people at large is certain. The evidence that this was so is simply overwhelming, and it may be taken to prove, not merely the existence of the teaching, but the cordial and unhesitating way in which it was accepted as a necessary part of the Christian faith. But this, after all, is merely a minor point of interest in the wills of the fifteenth and sixteenth centuries. What clearly appears in these documents, however, is the Catholic tone which pervades them, and enables the reader to realise, perhaps more than he is able to do from any other class of document, the strong hold their religion must have had on the love and intelligence of the people of those days. The intelligences may not, indeed, have been of any very high order, but the souls were certainly penetrated by true Christian ideals. To those who penned those early wills, Faith was clearly no mere intellectual apprehension of speculative truth. Religion, and religious observance, was to them a practical reality which entered into their daily lives. The kindly Spirit that led them brought them strength to bear their own and others' burdens, in sickness and health, in adversity and prosperity, from childhood till their eyes closed in their last sleep. If we may judge from these last aspirations of the Christian soul as displayed in mediaeval wills, we must allow that religion was very real indeed to our English forefathers in the sixteenth century, and that in reality the whole social order was founded upon a true appreciation of the Christian brotherhood in man, and upon the doctrine of the efficacy of good works for salvation. These truths of the social order were not indeed taught perhaps scientifically, and we might look in vain for any technical expression of them in the books of religious instruction most used during this period, but they formed none the less part of the traditional Christian teaching of the Middle Ages founded on the great principles of the Bible which then dominated popular thought.1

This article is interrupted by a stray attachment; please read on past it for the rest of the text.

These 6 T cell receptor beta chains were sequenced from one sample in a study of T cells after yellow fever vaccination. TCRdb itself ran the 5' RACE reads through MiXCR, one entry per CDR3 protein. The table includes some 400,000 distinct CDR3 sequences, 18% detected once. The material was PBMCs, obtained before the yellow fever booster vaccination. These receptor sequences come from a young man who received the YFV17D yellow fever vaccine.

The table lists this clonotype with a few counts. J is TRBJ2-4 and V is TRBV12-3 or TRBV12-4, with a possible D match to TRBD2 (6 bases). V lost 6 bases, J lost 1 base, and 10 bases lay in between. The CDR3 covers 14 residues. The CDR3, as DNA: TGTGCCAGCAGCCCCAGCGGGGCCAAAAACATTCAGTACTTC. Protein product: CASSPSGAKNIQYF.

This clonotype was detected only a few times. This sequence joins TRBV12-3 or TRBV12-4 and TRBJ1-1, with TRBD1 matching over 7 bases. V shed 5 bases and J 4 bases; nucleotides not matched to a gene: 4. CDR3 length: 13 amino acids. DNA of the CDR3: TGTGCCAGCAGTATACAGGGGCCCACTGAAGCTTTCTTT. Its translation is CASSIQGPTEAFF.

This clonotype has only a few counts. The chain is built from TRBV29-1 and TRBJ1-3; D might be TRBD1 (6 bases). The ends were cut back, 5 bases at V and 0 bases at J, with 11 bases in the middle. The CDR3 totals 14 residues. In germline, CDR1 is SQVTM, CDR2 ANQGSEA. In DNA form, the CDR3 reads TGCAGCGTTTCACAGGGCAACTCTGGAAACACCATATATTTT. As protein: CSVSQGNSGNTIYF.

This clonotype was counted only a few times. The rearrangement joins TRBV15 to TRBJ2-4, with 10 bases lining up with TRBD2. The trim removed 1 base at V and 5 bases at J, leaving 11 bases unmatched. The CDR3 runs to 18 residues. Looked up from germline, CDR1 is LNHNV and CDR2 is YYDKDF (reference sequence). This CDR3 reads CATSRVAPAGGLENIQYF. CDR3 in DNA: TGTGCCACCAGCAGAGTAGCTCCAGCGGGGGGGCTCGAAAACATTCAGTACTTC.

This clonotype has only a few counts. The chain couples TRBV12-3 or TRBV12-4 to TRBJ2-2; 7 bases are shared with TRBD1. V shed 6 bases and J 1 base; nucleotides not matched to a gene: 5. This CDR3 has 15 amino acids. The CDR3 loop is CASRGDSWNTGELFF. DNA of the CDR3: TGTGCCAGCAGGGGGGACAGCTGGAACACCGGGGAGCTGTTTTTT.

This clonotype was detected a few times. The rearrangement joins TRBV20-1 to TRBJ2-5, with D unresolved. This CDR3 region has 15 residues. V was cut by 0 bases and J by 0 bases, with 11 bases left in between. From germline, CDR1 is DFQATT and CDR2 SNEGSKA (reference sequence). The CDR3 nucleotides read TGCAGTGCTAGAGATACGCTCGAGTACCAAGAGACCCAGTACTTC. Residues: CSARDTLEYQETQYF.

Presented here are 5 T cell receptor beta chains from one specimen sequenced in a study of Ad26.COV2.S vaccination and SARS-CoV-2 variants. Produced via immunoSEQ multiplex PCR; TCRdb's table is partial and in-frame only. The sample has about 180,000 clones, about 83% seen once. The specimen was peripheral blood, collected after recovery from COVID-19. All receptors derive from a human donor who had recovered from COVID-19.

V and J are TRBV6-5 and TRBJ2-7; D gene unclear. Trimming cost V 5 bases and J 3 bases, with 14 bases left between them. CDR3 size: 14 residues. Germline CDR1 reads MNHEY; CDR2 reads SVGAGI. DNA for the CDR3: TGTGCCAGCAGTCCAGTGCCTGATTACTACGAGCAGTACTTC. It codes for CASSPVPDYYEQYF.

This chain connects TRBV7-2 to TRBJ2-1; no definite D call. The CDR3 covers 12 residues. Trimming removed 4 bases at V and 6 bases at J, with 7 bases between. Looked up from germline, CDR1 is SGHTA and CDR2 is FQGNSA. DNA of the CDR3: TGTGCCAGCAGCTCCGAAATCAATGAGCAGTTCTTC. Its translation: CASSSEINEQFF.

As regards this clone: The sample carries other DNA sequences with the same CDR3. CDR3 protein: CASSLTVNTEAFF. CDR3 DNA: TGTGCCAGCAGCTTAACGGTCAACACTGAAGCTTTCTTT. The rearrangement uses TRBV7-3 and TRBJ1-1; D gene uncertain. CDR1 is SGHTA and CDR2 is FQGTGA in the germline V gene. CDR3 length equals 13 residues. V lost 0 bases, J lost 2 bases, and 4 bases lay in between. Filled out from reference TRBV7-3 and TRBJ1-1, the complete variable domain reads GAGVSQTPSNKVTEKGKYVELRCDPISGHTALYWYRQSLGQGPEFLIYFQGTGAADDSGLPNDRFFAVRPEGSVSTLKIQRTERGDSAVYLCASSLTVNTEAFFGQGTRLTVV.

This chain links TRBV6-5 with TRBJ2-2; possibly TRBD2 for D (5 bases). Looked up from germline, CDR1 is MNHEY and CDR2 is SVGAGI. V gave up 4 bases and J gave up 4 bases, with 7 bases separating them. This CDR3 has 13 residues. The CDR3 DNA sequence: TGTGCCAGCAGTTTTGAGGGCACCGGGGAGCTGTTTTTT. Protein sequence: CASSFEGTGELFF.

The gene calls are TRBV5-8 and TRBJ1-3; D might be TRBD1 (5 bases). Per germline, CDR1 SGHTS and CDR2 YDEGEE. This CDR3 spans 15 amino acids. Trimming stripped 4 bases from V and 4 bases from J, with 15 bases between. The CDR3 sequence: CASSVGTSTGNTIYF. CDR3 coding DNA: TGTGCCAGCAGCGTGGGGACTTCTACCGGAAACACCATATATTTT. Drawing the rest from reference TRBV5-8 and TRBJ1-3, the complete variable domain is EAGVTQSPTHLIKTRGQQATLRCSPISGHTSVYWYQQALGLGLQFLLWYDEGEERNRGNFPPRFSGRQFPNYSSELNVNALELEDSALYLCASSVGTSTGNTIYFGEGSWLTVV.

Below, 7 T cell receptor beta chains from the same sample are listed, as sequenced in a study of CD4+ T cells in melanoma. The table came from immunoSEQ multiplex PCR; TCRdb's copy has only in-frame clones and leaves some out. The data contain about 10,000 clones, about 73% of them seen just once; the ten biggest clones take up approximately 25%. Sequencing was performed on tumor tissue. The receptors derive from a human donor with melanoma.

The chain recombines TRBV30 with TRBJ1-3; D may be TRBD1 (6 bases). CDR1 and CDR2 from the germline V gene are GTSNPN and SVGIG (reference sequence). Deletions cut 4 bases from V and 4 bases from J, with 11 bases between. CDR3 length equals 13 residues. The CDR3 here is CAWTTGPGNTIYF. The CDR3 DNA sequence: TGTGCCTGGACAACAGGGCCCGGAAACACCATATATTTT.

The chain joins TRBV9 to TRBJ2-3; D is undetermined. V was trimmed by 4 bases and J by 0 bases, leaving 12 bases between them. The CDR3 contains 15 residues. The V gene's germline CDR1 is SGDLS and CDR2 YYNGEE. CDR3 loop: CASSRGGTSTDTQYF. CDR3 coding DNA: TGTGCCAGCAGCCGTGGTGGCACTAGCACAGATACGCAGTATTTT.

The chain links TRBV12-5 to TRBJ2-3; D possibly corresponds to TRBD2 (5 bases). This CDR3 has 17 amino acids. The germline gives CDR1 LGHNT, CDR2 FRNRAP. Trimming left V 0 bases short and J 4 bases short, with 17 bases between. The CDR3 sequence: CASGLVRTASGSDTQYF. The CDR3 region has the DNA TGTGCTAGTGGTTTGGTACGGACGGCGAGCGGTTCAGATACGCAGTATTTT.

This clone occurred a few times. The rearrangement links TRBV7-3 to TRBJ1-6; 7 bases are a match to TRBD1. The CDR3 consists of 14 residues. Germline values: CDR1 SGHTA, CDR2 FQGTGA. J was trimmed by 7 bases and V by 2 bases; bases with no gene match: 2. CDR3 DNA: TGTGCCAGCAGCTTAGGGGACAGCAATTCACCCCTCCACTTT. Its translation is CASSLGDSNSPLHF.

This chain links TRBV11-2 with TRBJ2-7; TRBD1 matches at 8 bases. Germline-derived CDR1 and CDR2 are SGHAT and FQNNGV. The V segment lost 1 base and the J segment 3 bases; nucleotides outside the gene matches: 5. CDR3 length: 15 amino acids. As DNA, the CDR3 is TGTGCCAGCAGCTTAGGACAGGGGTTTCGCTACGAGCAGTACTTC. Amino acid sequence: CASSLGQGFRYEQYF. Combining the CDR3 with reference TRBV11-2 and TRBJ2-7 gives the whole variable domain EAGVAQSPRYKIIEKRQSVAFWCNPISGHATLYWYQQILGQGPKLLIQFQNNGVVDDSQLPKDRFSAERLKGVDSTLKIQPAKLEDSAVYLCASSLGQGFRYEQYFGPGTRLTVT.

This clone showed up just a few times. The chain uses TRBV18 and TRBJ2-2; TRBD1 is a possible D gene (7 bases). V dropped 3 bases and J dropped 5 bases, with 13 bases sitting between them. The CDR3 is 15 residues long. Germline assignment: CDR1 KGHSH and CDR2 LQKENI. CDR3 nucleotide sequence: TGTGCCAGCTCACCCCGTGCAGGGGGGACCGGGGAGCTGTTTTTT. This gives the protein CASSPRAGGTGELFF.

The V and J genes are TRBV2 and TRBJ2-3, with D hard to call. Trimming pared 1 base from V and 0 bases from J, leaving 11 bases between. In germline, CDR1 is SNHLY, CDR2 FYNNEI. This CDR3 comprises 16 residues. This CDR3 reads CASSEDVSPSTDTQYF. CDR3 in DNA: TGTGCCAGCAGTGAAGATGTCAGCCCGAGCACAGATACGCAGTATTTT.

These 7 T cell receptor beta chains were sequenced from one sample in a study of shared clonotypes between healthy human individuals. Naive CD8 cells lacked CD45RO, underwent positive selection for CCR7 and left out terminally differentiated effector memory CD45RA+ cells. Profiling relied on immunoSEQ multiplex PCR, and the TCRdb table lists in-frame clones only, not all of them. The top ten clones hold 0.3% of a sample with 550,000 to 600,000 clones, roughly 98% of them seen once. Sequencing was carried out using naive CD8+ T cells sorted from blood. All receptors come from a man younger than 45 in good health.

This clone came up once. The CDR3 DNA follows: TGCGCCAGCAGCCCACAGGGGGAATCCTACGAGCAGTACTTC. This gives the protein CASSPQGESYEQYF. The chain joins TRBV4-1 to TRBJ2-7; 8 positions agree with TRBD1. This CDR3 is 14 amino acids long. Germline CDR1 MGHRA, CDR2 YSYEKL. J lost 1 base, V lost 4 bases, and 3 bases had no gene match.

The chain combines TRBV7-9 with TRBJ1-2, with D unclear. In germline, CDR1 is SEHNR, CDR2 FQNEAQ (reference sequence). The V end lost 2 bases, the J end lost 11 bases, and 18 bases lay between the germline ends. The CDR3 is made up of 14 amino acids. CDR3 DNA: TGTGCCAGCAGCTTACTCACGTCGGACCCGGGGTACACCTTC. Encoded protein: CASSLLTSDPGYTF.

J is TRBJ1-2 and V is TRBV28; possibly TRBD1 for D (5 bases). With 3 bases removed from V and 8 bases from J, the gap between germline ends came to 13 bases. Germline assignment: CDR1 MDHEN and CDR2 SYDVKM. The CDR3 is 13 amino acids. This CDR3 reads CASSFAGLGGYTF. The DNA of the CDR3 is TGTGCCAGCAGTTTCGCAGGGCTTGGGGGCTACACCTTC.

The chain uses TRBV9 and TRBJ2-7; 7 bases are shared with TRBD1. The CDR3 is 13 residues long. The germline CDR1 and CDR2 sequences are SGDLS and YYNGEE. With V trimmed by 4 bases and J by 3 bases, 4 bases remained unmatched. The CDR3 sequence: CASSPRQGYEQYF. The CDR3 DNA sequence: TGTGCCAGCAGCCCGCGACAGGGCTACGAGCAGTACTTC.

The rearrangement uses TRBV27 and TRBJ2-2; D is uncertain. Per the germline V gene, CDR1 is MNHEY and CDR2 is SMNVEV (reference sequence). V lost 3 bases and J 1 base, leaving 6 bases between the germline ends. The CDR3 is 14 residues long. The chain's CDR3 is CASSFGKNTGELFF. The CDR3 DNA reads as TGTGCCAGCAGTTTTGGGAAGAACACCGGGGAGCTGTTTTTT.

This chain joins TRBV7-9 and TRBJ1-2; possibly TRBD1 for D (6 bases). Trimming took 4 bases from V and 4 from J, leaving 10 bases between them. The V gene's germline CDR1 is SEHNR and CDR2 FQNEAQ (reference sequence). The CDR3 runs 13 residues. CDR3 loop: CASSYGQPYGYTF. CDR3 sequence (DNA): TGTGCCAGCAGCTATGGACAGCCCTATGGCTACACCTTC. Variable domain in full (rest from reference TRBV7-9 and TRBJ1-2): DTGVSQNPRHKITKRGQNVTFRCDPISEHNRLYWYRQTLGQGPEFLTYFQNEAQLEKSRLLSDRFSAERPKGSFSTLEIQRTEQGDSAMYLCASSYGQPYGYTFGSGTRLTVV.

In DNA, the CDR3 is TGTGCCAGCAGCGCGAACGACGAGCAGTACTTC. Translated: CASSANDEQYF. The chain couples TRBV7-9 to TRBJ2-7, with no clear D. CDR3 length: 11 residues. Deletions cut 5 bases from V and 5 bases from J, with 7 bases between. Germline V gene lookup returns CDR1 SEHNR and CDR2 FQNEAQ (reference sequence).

1 See the remarks in regard to France of M. Charles de Ribbe, La Socilti Provtnfale a la Jin du moyen age, 1898, p. 60. Speaking of the
Those who would understand what this Christian spirit meant and the many ways in which it manifested itself need only compare the wills of the late fifteenth and the early sixteenth centuries with those, say, of the later years of Queen Elizabeth, when the religious revolution had been accomplished, and note the obvious difference in tone and purpose. The comparison need not be searching or entail much study; the change is patent and striking, and lies on the very surface.
Some examples of notes taken from pre-Reformation wills may be here given from the collection of Northern wills published by the Surtees Society under the title Testamenta Eboracensia, the fourth volume of which contains many wills made during the period in question. It may be useful to remark that one and all of these documents manifest the same spirit of practical Christianity, though of course in various degrees. Most of them contain bequests to churches with which the donors were chiefly connected; money is frequently left to the fabric, or to some special altar, or for the purchase of vestments, or to furnish some light to burn before the Blessed Sacrament, the rood, or some image, to which the deceased had a particular devotion. Specific gifts of silks, rich articles of clothing and embroidered hangings fitted to adorn the Church of God, to make chasubles and copes, or altar curtains and frontals, are common. Practical sympathy with the poor is manifested by provision for distributions of doles at funerals and at anniversaries, and by gifts of cloaks and other articles of clothing, to those
fifteenth-century wills, he says: "Nous en avons lu un grand nombre, et nous avons dte frappe1 de la haute inspiration, parfois mSme du talent, avec lesquels des notaires de village savaient traduire les £lans de foi et de pi£te' dont ils Itaient les interpretes chez leurs clients. . . . Cette foi et cette pilte; trouve' d'abord leur expression dans le venerable signe de la sainte croix (lequel est plus d'une fois figure1 graphiquement). Suit la recommandation de l'ame a Dieu Createur du ciel et de la terre, au Christ itdempteur, a la Vierge Marie," &c. (p. 91).